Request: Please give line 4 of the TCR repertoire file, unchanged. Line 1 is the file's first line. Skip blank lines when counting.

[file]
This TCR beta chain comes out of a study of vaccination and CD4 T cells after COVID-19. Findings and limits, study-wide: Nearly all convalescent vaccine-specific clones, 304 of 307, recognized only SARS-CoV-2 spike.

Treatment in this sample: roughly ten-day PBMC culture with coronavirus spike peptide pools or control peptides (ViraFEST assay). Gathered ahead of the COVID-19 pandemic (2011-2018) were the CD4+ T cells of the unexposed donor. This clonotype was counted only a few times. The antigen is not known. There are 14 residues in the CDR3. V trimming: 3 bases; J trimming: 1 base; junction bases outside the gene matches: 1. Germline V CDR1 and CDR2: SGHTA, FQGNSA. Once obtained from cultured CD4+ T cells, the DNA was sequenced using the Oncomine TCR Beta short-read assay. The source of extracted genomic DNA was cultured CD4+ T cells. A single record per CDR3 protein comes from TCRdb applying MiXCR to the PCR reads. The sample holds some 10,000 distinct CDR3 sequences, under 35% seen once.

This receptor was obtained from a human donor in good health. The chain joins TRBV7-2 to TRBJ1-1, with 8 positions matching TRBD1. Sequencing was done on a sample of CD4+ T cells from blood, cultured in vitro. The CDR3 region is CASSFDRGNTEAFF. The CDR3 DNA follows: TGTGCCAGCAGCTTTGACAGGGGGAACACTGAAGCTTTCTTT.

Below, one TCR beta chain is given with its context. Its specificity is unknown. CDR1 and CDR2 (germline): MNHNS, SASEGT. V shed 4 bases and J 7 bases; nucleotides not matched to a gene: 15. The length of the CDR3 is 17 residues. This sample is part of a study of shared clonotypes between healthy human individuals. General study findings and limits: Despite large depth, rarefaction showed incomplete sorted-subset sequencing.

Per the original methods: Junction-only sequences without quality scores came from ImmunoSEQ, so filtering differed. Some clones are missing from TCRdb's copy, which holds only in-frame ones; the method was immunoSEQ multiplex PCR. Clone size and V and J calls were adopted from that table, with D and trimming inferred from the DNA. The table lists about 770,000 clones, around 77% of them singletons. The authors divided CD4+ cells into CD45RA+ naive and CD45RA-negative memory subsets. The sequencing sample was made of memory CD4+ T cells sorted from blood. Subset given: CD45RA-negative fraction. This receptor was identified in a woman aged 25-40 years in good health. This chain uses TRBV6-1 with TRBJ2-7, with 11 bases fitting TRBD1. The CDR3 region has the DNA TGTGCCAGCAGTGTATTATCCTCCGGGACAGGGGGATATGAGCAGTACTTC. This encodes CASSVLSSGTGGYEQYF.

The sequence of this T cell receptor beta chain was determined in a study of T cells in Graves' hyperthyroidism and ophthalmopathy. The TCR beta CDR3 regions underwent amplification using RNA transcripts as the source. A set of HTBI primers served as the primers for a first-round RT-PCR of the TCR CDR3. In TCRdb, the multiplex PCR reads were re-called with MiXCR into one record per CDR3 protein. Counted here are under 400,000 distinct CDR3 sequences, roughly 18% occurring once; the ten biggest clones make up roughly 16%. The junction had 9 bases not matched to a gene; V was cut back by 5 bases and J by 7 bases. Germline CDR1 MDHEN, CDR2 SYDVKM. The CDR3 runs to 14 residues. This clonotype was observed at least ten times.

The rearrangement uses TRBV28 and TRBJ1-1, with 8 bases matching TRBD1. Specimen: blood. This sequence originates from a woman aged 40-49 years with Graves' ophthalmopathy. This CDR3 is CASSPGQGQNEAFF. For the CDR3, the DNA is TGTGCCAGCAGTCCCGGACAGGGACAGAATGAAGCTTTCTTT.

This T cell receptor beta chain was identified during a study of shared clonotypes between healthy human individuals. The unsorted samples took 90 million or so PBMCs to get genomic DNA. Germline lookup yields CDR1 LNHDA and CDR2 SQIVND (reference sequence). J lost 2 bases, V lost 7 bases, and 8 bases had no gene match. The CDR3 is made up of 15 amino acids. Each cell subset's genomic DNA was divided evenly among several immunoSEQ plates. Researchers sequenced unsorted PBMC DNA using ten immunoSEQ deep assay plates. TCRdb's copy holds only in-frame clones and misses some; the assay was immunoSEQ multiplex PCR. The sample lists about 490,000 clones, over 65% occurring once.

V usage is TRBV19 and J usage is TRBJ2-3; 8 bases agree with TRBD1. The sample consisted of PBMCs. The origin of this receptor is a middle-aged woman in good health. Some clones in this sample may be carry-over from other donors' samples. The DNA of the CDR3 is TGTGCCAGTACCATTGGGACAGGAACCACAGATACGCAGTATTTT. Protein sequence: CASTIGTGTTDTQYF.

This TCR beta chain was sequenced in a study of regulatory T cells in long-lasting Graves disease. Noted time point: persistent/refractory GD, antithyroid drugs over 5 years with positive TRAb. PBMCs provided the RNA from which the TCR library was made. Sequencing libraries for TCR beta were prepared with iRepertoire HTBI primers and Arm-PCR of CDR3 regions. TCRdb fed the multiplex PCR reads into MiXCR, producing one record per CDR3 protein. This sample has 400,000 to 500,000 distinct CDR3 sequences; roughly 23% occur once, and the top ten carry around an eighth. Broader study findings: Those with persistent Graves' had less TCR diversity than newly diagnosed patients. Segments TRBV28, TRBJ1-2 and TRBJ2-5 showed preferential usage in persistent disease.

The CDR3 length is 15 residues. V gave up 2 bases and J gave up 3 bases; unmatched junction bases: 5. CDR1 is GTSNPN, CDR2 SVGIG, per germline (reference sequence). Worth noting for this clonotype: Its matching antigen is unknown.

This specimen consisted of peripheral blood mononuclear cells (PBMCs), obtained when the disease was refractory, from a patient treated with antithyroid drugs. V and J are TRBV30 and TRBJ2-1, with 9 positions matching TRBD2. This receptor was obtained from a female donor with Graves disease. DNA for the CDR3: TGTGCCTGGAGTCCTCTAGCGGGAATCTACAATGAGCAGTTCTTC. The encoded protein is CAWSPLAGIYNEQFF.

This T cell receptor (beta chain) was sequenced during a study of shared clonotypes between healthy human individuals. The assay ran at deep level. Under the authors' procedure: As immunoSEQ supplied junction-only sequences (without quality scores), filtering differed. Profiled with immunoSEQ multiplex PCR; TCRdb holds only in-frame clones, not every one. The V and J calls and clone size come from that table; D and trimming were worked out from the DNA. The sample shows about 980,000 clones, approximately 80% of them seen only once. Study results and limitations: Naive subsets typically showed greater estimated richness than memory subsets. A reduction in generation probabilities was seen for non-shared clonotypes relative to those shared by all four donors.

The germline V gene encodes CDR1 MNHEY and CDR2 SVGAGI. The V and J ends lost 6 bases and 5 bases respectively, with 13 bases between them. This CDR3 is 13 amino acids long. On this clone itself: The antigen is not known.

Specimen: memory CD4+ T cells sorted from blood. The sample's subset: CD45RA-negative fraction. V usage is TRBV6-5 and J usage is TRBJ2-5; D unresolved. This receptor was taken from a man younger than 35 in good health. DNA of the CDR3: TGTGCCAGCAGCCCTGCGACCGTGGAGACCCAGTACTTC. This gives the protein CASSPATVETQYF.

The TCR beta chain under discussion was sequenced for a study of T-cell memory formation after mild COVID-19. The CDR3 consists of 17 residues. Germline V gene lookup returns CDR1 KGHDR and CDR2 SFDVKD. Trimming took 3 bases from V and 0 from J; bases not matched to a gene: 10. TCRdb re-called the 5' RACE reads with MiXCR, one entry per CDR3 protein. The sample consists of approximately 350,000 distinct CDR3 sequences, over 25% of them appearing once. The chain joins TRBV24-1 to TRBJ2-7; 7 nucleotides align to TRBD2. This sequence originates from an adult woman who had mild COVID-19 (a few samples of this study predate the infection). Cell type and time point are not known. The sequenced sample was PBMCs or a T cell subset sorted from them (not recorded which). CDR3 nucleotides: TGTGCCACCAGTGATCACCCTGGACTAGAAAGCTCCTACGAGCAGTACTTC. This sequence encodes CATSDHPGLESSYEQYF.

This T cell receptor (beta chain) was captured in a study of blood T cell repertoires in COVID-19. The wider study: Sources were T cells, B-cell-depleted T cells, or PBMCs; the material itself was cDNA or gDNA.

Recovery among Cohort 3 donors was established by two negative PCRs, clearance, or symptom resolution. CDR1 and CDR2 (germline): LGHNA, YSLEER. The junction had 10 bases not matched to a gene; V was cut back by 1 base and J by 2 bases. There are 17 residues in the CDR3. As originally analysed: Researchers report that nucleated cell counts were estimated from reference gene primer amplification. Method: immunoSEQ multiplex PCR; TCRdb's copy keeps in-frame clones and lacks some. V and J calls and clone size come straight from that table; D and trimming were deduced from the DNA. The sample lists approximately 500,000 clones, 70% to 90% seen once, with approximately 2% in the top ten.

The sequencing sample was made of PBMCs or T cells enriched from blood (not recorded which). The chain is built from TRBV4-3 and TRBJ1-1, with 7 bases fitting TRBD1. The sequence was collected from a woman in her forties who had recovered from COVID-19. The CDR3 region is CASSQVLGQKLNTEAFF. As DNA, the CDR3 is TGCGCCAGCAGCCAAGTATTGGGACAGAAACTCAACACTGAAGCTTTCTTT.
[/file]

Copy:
Below, one TCR beta chain is given with its context. Its specificity is unknown. CDR1 and CDR2 (germline): MNHNS, SASEGT. V shed 4 bases and J 7 bases; nucleotides not matched to a gene: 15. The length of the CDR3 is 17 residues. This sample is part of a study of shared clonotypes between healthy human individuals. General study findings and limits: Despite large depth, rarefaction showed incomplete sorted-subset sequencing.